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  19. Oh, Edsel. What goes on in that little brain of his? Is there any way you can call the/a pet psychic? Yes, I’m serious about that. And I agree that you need a harness for him. And possibly a muzzle. And tie a red ribbon onto his leash. This lets others know to keep away from him.

    Look at Mr. FancyPants President Ned hard at work. And I got a kick out of the side effects of his medicine: May cause drowsiness, dizziness and blurred vision. Sign me up!

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  20. I’m so sorry. Fear and apprehension isn’t what a dog’s human should feel. We don’t deal with aggressive behaviour but we do have a runner and I dread walking her (even though she needs it to stay calm in her skin) because she does the neck contortionist act to get it of her collar. I now use a harness plus a prong collar plus the collar she has with her tags and three separate leashes in different lengths. I would saddle that dog if I could. No controversy over the prong collar, please. I know it’s a hot button for many but it works well for us and I’ve put it on my thigh so I’m aware of what it feels like.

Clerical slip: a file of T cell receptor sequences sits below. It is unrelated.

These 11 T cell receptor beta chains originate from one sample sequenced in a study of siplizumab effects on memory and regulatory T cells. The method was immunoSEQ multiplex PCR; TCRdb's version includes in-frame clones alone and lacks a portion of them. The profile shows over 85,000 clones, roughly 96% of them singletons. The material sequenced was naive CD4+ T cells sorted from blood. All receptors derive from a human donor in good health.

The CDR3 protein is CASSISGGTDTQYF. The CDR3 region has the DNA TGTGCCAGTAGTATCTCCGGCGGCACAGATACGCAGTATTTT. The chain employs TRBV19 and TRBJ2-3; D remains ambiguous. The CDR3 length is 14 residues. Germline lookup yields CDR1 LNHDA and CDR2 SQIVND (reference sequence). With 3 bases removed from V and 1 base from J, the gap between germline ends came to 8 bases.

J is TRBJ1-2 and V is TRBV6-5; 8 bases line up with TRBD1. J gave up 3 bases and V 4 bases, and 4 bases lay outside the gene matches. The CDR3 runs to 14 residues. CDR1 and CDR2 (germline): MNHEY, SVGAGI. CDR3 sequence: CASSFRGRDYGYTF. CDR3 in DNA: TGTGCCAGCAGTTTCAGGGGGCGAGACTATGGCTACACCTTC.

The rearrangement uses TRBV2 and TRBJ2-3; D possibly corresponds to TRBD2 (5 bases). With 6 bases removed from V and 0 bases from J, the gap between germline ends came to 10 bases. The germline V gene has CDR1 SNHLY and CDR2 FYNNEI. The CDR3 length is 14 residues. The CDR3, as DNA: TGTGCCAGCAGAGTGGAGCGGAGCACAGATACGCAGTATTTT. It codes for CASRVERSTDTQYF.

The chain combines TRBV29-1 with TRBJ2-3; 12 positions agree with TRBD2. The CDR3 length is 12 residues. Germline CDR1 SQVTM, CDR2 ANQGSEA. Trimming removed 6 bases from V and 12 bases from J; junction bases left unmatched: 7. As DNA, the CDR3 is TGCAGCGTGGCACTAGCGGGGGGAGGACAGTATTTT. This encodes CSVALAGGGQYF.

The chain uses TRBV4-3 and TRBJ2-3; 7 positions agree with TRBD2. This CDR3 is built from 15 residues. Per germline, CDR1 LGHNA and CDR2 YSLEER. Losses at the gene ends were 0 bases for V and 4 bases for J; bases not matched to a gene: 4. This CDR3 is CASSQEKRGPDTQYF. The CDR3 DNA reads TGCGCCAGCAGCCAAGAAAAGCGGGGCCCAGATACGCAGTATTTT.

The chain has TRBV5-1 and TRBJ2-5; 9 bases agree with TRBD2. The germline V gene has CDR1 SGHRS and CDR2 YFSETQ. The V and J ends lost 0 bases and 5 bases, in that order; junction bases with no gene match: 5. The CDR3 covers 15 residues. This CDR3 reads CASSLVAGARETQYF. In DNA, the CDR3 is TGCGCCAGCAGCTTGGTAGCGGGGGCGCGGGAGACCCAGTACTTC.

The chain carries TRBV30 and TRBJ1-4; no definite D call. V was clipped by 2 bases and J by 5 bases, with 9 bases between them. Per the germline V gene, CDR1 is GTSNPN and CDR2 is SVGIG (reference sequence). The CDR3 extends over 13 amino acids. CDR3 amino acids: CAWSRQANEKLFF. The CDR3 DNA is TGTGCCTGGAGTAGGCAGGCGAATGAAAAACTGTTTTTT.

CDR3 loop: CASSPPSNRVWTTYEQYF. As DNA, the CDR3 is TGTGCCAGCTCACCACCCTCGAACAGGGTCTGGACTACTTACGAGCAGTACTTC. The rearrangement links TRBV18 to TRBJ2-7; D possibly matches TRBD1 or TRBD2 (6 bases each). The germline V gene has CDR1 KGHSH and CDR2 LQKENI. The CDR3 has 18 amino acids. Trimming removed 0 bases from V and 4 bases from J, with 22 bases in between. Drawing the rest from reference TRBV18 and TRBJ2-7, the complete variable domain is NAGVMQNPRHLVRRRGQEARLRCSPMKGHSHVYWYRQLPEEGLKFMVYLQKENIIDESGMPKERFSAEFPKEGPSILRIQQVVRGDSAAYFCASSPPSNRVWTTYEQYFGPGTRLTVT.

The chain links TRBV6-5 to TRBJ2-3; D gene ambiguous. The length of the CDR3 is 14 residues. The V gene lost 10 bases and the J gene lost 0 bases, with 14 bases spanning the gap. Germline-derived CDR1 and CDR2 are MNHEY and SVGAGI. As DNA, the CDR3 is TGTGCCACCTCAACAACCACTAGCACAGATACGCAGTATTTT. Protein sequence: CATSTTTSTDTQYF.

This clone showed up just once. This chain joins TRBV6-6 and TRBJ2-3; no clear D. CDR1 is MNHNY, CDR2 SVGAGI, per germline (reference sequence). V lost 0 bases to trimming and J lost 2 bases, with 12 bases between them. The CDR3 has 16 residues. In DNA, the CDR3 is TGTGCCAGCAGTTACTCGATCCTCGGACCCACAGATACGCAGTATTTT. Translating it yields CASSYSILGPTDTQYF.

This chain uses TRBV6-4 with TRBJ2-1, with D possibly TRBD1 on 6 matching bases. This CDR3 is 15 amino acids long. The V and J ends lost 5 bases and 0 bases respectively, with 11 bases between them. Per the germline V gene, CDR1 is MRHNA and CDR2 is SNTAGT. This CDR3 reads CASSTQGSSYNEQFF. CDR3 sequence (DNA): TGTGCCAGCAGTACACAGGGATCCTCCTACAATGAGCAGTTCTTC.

“The big time” made me giggle.
    Lovely post, pretty June. I hope your headache is short-lived and you can get back to vacationing.

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  21. Dammit Edsul!

    Shit, I just realized I placed an Amazon order and forgot to click from here. Thankfully, there’s lots of ordering in my near future. Hashtag college freshman dorm shopping.

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  22. Dammit, that sucks about Edsel. Do you just walk him because he likes it? I refuse to walk my dog anymore for this reason. She stays in our fenced in yard and I throw a ball for her exercise. Too bad for her. If she wasn’t a jerk she could go for walks again.